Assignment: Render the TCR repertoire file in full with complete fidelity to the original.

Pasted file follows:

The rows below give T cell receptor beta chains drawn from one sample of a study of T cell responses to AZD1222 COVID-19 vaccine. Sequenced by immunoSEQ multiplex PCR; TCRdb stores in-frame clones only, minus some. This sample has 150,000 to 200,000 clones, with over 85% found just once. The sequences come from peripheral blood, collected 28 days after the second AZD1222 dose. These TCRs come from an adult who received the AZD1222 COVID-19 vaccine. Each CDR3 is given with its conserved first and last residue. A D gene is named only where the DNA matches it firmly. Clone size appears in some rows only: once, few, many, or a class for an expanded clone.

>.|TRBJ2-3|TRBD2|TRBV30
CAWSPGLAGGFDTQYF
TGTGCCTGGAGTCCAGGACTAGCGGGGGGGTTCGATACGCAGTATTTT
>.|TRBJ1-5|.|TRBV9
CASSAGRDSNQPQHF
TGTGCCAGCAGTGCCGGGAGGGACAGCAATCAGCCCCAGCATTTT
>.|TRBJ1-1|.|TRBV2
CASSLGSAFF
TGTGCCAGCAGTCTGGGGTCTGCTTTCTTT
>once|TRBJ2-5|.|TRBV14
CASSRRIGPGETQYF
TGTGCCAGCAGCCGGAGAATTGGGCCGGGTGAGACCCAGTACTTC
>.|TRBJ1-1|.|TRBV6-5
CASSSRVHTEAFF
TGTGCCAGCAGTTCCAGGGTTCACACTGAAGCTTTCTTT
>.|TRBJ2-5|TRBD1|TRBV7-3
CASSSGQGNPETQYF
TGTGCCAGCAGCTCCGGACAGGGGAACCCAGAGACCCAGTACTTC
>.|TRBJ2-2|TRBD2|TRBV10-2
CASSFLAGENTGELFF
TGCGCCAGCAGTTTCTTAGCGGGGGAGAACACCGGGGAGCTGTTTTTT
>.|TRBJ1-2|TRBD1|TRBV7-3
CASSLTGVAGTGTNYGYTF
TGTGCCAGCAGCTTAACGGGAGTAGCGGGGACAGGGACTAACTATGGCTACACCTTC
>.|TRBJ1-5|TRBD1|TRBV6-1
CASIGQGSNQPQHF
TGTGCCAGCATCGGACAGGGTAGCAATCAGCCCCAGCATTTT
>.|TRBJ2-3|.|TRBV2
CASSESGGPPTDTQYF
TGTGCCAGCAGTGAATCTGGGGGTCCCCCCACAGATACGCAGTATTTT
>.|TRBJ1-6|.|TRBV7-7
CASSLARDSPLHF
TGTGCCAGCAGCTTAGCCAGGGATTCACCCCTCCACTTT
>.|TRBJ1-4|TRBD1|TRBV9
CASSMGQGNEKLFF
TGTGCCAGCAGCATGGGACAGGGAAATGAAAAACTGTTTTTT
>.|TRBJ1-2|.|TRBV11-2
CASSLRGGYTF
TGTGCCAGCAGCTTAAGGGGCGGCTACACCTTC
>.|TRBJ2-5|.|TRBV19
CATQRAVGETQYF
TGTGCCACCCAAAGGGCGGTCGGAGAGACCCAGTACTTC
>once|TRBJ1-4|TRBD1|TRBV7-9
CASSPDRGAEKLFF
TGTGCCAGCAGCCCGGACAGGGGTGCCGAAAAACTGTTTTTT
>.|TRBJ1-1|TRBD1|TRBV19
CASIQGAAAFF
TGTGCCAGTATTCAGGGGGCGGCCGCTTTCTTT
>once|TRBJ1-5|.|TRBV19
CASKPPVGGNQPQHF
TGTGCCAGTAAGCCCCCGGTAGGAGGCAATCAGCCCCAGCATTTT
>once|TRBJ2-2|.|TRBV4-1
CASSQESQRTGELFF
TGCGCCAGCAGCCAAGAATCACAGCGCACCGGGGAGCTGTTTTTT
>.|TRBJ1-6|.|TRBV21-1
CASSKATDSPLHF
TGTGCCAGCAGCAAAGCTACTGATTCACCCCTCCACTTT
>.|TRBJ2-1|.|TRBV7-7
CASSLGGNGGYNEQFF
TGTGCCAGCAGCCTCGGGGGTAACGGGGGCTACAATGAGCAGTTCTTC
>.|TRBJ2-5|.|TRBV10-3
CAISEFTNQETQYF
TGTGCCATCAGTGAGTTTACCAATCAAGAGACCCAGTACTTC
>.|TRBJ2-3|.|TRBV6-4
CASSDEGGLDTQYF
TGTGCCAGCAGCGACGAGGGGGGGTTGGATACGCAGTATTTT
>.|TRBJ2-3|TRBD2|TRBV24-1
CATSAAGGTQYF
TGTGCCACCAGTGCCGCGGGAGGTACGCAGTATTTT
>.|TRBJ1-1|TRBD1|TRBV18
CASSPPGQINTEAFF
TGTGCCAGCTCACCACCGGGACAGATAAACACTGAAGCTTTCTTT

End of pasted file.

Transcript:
The rows below give T cell receptor beta chains drawn from one sample of a study of T cell responses to AZD1222 COVID-19 vaccine. Sequenced by immunoSEQ multiplex PCR; TCRdb stores in-frame clones only, minus some. This sample has 150,000 to 200,000 clones, with over 85% found just once. The sequences come from peripheral blood, collected 28 days after the second AZD1222 dose. These TCRs come from an adult who received the AZD1222 COVID-19 vaccine. Each CDR3 is given with its conserved first and last residue. A D gene is named only where the DNA matches it firmly. Clone size appears in some rows only: once, few, many, or a class for an expanded clone.

>.|TRBJ2-3|TRBD2|TRBV30
CAWSPGLAGGFDTQYF
TGTGCCTGGAGTCCAGGACTAGCGGGGGGGTTCGATACGCAGTATTTT
>.|TRBJ1-5|.|TRBV9
CASSAGRDSNQPQHF
TGTGCCAGCAGTGCCGGGAGGGACAGCAATCAGCCCCAGCATTTT
>.|TRBJ1-1|.|TRBV2
CASSLGSAFF
TGTGCCAGCAGTCTGGGGTCTGCTTTCTTT
>once|TRBJ2-5|.|TRBV14
CASSRRIGPGETQYF
TGTGCCAGCAGCCGGAGAATTGGGCCGGGTGAGACCCAGTACTTC
>.|TRBJ1-1|.|TRBV6-5
CASSSRVHTEAFF
TGTGCCAGCAGTTCCAGGGTTCACACTGAAGCTTTCTTT
>.|TRBJ2-5|TRBD1|TRBV7-3
CASSSGQGNPETQYF
TGTGCCAGCAGCTCCGGACAGGGGAACCCAGAGACCCAGTACTTC
>.|TRBJ2-2|TRBD2|TRBV10-2
CASSFLAGENTGELFF
TGCGCCAGCAGTTTCTTAGCGGGGGAGAACACCGGGGAGCTGTTTTTT
>.|TRBJ1-2|TRBD1|TRBV7-3
CASSLTGVAGTGTNYGYTF
TGTGCCAGCAGCTTAACGGGAGTAGCGGGGACAGGGACTAACTATGGCTACACCTTC
>.|TRBJ1-5|TRBD1|TRBV6-1
CASIGQGSNQPQHF
TGTGCCAGCATCGGACAGGGTAGCAATCAGCCCCAGCATTTT
>.|TRBJ2-3|.|TRBV2
CASSESGGPPTDTQYF
TGTGCCAGCAGTGAATCTGGGGGTCCCCCCACAGATACGCAGTATTTT
>.|TRBJ1-6|.|TRBV7-7
CASSLARDSPLHF
TGTGCCAGCAGCTTAGCCAGGGATTCACCCCTCCACTTT
>.|TRBJ1-4|TRBD1|TRBV9
CASSMGQGNEKLFF
TGTGCCAGCAGCATGGGACAGGGAAATGAAAAACTGTTTTTT
>.|TRBJ1-2|.|TRBV11-2
CASSLRGGYTF
TGTGCCAGCAGCTTAAGGGGCGGCTACACCTTC
>.|TRBJ2-5|.|TRBV19
CATQRAVGETQYF
TGTGCCACCCAAAGGGCGGTCGGAGAGACCCAGTACTTC
>once|TRBJ1-4|TRBD1|TRBV7-9
CASSPDRGAEKLFF
TGTGCCAGCAGCCCGGACAGGGGTGCCGAAAAACTGTTTTTT
>.|TRBJ1-1|TRBD1|TRBV19
CASIQGAAAFF
TGTGCCAGTATTCAGGGGGCGGCCGCTTTCTTT
>once|TRBJ1-5|.|TRBV19
CASKPPVGGNQPQHF
TGTGCCAGTAAGCCCCCGGTAGGAGGCAATCAGCCCCAGCATTTT
>once|TRBJ2-2|.|TRBV4-1
CASSQESQRTGELFF
TGCGCCAGCAGCCAAGAATCACAGCGCACCGGGGAGCTGTTTTTT
>.|TRBJ1-6|.|TRBV21-1
CASSKATDSPLHF
TGTGCCAGCAGCAAAGCTACTGATTCACCCCTCCACTTT
>.|TRBJ2-1|.|TRBV7-7
CASSLGGNGGYNEQFF
TGTGCCAGCAGCCTCGGGGGTAACGGGGGCTACAATGAGCAGTTCTTC
>.|TRBJ2-5|.|TRBV10-3
CAISEFTNQETQYF
TGTGCCATCAGTGAGTTTACCAATCAAGAGACCCAGTACTTC
>.|TRBJ2-3|.|TRBV6-4
CASSDEGGLDTQYF
TGTGCCAGCAGCGACGAGGGGGGGTTGGATACGCAGTATTTT
>.|TRBJ2-3|TRBD2|TRBV24-1
CATSAAGGTQYF
TGTGCCACCAGTGCCGCGGGAGGTACGCAGTATTTT
>.|TRBJ1-1|TRBD1|TRBV18
CASSPPGQINTEAFF
TGTGCCAGCTCACCACCGGGACAGATAAACACTGAAGCTTTCTTT